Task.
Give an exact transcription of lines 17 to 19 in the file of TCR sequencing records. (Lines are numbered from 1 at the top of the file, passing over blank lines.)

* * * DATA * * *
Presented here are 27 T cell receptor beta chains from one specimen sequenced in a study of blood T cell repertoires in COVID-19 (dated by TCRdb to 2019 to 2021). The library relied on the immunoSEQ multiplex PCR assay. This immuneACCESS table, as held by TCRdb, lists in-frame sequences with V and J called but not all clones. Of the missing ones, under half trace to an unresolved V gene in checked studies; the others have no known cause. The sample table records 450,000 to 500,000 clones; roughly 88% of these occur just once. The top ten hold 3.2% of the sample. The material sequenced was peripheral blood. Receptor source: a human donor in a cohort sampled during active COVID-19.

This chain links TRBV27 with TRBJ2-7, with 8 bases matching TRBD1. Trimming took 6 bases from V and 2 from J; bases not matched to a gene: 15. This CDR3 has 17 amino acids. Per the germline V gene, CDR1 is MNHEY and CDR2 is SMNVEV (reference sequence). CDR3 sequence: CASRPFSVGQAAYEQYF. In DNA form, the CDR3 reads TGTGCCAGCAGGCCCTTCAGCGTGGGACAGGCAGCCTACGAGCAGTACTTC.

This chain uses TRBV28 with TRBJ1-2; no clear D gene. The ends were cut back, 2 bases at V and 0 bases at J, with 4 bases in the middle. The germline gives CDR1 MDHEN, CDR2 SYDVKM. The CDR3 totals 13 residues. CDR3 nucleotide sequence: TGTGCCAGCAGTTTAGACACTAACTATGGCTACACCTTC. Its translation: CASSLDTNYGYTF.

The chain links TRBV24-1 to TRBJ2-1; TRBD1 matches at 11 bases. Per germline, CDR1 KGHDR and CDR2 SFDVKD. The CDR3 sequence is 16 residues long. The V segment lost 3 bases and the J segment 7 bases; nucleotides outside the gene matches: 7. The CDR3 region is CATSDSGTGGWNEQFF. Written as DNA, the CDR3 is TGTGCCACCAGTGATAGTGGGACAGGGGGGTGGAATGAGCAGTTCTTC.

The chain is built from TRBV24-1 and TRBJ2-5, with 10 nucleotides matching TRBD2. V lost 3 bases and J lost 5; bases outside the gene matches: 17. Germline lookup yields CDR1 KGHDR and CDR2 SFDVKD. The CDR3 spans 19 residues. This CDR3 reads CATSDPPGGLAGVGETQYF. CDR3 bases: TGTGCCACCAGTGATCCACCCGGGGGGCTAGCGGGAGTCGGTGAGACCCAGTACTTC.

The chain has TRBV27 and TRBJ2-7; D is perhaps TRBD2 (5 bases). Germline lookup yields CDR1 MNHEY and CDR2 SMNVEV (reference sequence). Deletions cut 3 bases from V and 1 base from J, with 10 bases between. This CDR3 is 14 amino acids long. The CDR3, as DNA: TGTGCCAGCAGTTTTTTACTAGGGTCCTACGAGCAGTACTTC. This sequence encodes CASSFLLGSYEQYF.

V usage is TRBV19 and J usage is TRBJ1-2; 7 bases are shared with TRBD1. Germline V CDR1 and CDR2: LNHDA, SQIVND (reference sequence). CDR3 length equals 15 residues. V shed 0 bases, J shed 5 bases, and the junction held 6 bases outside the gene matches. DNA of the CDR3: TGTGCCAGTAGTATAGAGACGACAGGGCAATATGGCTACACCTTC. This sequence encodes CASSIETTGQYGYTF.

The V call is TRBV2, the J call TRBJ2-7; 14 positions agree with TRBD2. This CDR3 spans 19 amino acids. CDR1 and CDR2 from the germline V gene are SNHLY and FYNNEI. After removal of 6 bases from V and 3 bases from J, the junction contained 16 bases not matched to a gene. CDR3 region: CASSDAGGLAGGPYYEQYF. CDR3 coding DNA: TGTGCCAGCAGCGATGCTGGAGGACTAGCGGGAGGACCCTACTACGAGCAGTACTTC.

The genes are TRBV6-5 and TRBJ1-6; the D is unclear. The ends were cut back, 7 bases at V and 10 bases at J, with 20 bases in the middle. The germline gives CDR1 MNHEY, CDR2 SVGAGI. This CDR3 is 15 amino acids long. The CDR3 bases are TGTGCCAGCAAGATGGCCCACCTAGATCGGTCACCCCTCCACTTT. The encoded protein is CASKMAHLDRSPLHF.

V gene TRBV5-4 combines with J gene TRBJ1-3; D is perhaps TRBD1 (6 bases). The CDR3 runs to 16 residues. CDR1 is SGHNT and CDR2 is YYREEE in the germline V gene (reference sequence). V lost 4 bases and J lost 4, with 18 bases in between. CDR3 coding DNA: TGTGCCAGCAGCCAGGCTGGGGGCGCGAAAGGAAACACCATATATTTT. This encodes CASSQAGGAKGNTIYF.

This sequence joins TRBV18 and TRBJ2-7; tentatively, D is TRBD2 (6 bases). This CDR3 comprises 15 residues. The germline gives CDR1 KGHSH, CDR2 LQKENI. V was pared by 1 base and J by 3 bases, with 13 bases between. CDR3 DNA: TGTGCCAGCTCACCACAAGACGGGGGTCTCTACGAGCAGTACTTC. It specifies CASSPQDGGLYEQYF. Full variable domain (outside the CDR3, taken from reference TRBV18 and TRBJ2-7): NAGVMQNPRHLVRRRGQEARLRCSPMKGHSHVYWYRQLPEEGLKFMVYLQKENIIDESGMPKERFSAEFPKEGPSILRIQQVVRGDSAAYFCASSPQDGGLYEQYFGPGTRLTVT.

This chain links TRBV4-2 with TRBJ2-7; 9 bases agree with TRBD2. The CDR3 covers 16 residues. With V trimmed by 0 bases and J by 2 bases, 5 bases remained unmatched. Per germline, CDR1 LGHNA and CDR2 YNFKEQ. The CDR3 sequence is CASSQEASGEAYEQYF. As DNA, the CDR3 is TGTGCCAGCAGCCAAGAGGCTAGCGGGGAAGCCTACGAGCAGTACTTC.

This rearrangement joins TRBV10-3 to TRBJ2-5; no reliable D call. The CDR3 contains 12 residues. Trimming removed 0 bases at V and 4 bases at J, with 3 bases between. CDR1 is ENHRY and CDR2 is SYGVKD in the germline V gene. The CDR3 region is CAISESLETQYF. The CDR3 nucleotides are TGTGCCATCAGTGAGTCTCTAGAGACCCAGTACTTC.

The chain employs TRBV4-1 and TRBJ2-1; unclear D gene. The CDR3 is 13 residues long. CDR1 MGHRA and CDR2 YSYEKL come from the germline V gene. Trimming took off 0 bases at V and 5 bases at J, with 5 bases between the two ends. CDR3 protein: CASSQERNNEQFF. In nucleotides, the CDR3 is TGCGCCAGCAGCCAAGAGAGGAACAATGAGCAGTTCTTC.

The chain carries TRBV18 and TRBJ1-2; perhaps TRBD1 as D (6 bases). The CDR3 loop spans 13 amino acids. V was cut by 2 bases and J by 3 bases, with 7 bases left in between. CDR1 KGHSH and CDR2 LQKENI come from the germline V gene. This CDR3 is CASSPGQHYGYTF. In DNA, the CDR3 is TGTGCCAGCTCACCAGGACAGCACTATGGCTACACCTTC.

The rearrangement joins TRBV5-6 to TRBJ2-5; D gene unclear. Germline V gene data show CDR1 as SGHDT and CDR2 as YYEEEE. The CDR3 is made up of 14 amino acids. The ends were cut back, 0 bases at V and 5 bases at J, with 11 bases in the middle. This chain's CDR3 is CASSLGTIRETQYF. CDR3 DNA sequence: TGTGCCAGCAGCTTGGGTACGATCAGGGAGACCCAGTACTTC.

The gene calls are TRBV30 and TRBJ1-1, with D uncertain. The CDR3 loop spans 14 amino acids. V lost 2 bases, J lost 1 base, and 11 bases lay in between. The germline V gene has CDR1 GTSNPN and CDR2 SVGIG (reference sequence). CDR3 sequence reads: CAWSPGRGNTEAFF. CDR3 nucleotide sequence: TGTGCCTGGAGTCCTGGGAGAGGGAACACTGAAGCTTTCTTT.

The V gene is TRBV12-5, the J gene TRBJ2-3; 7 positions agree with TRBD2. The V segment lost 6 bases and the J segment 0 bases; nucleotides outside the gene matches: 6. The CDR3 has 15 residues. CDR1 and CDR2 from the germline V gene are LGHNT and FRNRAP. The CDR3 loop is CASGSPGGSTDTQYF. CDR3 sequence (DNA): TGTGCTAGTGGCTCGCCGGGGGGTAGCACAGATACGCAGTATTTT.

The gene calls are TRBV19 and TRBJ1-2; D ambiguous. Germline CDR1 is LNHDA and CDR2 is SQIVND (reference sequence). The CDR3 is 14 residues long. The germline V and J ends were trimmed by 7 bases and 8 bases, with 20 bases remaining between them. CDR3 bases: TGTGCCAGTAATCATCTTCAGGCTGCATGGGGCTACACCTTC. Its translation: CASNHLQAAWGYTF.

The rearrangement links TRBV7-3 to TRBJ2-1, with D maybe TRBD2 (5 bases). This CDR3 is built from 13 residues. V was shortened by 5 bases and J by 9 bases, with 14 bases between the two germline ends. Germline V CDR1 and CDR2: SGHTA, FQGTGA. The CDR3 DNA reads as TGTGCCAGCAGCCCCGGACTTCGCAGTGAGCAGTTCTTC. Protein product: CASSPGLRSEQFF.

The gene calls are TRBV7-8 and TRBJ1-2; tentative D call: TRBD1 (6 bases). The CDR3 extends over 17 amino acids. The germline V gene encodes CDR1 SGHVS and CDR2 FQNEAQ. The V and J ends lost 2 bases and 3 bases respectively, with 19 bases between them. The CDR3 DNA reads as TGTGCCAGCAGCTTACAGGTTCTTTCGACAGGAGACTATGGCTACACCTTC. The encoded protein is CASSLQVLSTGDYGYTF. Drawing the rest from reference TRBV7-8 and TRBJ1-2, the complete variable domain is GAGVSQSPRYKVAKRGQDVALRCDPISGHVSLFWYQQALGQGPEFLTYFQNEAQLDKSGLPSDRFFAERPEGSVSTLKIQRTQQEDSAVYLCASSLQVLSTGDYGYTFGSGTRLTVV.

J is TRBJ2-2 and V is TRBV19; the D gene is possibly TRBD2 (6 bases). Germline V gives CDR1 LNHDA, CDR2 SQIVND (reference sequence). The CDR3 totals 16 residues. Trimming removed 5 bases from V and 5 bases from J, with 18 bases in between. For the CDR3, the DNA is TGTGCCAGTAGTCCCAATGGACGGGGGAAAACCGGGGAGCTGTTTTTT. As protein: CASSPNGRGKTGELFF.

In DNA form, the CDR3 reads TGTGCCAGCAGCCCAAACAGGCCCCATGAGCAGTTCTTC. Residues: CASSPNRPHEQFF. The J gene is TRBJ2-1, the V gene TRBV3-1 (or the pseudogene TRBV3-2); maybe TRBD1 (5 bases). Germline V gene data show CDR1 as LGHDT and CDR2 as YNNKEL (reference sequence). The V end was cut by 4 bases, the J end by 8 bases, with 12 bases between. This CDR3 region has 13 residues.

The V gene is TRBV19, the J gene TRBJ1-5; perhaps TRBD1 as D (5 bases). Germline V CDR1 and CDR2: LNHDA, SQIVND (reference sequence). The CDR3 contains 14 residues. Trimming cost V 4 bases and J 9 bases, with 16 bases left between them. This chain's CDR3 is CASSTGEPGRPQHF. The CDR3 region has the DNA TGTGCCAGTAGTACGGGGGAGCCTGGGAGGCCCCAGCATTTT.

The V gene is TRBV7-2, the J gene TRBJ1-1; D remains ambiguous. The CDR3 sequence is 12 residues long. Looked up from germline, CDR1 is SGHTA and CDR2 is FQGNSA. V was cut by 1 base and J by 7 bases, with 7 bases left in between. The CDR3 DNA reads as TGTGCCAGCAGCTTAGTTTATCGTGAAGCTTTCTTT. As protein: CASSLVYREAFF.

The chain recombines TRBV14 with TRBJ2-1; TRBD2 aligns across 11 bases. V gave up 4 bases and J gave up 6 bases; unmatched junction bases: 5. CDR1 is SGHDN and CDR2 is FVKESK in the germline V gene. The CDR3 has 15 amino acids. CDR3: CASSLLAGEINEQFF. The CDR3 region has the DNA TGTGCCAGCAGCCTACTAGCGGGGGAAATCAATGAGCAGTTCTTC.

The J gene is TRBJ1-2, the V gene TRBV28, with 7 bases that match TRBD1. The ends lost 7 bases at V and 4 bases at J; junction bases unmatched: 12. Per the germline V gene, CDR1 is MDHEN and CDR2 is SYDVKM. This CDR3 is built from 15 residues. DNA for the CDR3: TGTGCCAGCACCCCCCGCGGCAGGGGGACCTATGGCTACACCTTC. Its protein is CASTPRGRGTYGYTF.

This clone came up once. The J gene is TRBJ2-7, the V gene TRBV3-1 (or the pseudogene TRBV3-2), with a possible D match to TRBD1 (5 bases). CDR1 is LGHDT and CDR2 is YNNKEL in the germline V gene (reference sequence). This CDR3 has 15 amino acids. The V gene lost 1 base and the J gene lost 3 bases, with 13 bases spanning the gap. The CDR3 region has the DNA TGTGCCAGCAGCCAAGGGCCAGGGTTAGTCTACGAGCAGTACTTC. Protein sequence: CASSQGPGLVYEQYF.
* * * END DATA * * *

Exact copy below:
The gene calls are TRBV30 and TRBJ1-1, with D uncertain. The CDR3 loop spans 14 amino acids. V lost 2 bases, J lost 1 base, and 11 bases lay in between. The germline V gene has CDR1 GTSNPN and CDR2 SVGIG (reference sequence). CDR3 sequence reads: CAWSPGRGNTEAFF. CDR3 nucleotide sequence: TGTGCCTGGAGTCCTGGGAGAGGGAACACTGAAGCTTTCTTT.

The V gene is TRBV12-5, the J gene TRBJ2-3; 7 positions agree with TRBD2. The V segment lost 6 bases and the J segment 0 bases; nucleotides outside the gene matches: 6. The CDR3 has 15 residues. CDR1 and CDR2 from the germline V gene are LGHNT and FRNRAP. The CDR3 loop is CASGSPGGSTDTQYF. CDR3 sequence (DNA): TGTGCTAGTGGCTCGCCGGGGGGTAGCACAGATACGCAGTATTTT.

The gene calls are TRBV19 and TRBJ1-2; D ambiguous. Germline CDR1 is LNHDA and CDR2 is SQIVND (reference sequence). The CDR3 is 14 residues long. The germline V and J ends were trimmed by 7 bases and 8 bases, with 20 bases remaining between them. CDR3 bases: TGTGCCAGTAATCATCTTCAGGCTGCATGGGGCTACACCTTC. Its translation: CASNHLQAAWGYTF.